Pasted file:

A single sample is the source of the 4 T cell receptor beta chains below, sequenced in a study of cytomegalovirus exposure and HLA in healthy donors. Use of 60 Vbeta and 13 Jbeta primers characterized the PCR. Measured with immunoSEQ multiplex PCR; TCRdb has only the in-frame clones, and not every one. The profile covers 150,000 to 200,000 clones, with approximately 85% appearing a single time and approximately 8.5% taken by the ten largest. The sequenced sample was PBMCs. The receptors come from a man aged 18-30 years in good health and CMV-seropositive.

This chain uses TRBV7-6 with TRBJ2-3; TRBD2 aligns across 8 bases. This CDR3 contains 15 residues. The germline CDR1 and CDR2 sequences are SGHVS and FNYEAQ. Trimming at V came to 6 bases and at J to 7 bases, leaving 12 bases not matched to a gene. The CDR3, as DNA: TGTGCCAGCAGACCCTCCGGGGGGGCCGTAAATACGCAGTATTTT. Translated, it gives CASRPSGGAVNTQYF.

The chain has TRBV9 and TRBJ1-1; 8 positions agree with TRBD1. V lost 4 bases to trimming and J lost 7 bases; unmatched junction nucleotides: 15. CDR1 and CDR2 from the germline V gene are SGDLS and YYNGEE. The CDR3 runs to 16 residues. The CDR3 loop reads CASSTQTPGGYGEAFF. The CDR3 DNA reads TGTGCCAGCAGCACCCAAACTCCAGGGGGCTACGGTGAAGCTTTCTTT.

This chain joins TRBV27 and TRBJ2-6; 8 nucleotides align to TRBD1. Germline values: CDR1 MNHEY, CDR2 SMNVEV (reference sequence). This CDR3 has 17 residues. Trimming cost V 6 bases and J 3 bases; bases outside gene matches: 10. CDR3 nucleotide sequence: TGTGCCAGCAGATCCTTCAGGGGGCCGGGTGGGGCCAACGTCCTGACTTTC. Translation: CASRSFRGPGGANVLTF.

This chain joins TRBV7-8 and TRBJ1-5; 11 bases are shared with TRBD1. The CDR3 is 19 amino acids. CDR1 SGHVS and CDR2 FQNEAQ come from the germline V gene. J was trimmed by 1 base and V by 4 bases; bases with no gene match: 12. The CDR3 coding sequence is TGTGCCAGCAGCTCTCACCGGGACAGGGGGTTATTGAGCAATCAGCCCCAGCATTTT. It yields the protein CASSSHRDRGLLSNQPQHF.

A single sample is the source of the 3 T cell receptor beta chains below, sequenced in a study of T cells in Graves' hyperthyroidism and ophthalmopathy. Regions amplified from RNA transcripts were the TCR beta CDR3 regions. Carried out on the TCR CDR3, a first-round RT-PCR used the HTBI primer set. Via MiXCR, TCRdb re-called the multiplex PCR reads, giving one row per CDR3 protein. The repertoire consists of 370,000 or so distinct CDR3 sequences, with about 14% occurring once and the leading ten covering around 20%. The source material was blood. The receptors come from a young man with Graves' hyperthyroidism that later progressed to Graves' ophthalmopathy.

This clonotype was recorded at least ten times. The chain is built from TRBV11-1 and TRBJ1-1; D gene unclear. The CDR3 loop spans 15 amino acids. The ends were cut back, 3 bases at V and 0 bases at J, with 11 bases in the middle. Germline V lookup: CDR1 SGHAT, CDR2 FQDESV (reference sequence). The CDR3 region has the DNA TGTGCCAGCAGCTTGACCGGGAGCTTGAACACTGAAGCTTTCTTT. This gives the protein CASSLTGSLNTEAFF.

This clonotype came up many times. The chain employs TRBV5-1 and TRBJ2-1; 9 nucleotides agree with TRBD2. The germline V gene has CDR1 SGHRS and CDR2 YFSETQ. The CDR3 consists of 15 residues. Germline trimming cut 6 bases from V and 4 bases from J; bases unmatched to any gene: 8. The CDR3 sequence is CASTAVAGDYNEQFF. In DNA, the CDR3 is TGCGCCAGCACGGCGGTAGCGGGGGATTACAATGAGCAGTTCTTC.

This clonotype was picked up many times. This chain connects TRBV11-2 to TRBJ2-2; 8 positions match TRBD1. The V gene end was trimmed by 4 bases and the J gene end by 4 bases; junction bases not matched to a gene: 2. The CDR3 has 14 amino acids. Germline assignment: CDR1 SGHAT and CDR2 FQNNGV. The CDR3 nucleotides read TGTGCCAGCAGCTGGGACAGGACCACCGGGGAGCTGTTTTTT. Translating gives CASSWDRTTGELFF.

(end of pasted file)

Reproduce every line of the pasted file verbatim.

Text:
A single sample is the source of the 4 T cell receptor beta chains below, sequenced in a study of cytomegalovirus exposure and HLA in healthy donors. Use of 60 Vbeta and 13 Jbeta primers characterized the PCR. Measured with immunoSEQ multiplex PCR; TCRdb has only the in-frame clones, and not every one. The profile covers 150,000 to 200,000 clones, with approximately 85% appearing a single time and approximately 8.5% taken by the ten largest. The sequenced sample was PBMCs. The receptors come from a man aged 18-30 years in good health and CMV-seropositive.

This chain uses TRBV7-6 with TRBJ2-3; TRBD2 aligns across 8 bases. This CDR3 contains 15 residues. The germline CDR1 and CDR2 sequences are SGHVS and FNYEAQ. Trimming at V came to 6 bases and at J to 7 bases, leaving 12 bases not matched to a gene. The CDR3, as DNA: TGTGCCAGCAGACCCTCCGGGGGGGCCGTAAATACGCAGTATTTT. Translated, it gives CASRPSGGAVNTQYF.

The chain has TRBV9 and TRBJ1-1; 8 positions agree with TRBD1. V lost 4 bases to trimming and J lost 7 bases; unmatched junction nucleotides: 15. CDR1 and CDR2 from the germline V gene are SGDLS and YYNGEE. The CDR3 runs to 16 residues. The CDR3 loop reads CASSTQTPGGYGEAFF. The CDR3 DNA reads TGTGCCAGCAGCACCCAAACTCCAGGGGGCTACGGTGAAGCTTTCTTT.

This chain joins TRBV27 and TRBJ2-6; 8 nucleotides align to TRBD1. Germline values: CDR1 MNHEY, CDR2 SMNVEV (reference sequence). This CDR3 has 17 residues. Trimming cost V 6 bases and J 3 bases; bases outside gene matches: 10. CDR3 nucleotide sequence: TGTGCCAGCAGATCCTTCAGGGGGCCGGGTGGGGCCAACGTCCTGACTTTC. Translation: CASRSFRGPGGANVLTF.

This chain joins TRBV7-8 and TRBJ1-5; 11 bases are shared with TRBD1. The CDR3 is 19 amino acids. CDR1 SGHVS and CDR2 FQNEAQ come from the germline V gene. J was trimmed by 1 base and V by 4 bases; bases with no gene match: 12. The CDR3 coding sequence is TGTGCCAGCAGCTCTCACCGGGACAGGGGGTTATTGAGCAATCAGCCCCAGCATTTT. It yields the protein CASSSHRDRGLLSNQPQHF.

A single sample is the source of the 3 T cell receptor beta chains below, sequenced in a study of T cells in Graves' hyperthyroidism and ophthalmopathy. Regions amplified from RNA transcripts were the TCR beta CDR3 regions. Carried out on the TCR CDR3, a first-round RT-PCR used the HTBI primer set. Via MiXCR, TCRdb re-called the multiplex PCR reads, giving one row per CDR3 protein. The repertoire consists of 370,000 or so distinct CDR3 sequences, with about 14% occurring once and the leading ten covering around 20%. The source material was blood. The receptors come from a young man with Graves' hyperthyroidism that later progressed to Graves' ophthalmopathy.

This clonotype was recorded at least ten times. The chain is built from TRBV11-1 and TRBJ1-1; D gene unclear. The CDR3 loop spans 15 amino acids. The ends were cut back, 3 bases at V and 0 bases at J, with 11 bases in the middle. Germline V lookup: CDR1 SGHAT, CDR2 FQDESV (reference sequence). The CDR3 region has the DNA TGTGCCAGCAGCTTGACCGGGAGCTTGAACACTGAAGCTTTCTTT. This gives the protein CASSLTGSLNTEAFF.

This clonotype came up many times. The chain employs TRBV5-1 and TRBJ2-1; 9 nucleotides agree with TRBD2. The germline V gene has CDR1 SGHRS and CDR2 YFSETQ. The CDR3 consists of 15 residues. Germline trimming cut 6 bases from V and 4 bases from J; bases unmatched to any gene: 8. The CDR3 sequence is CASTAVAGDYNEQFF. In DNA, the CDR3 is TGCGCCAGCACGGCGGTAGCGGGGGATTACAATGAGCAGTTCTTC.

This clonotype was picked up many times. This chain connects TRBV11-2 to TRBJ2-2; 8 positions match TRBD1. The V gene end was trimmed by 4 bases and the J gene end by 4 bases; junction bases not matched to a gene: 2. The CDR3 has 14 amino acids. Germline assignment: CDR1 SGHAT and CDR2 FQNNGV. The CDR3 nucleotides read TGTGCCAGCAGCTGGGACAGGACCACCGGGGAGCTGTTTTTT. Translating gives CASSWDRTTGELFF.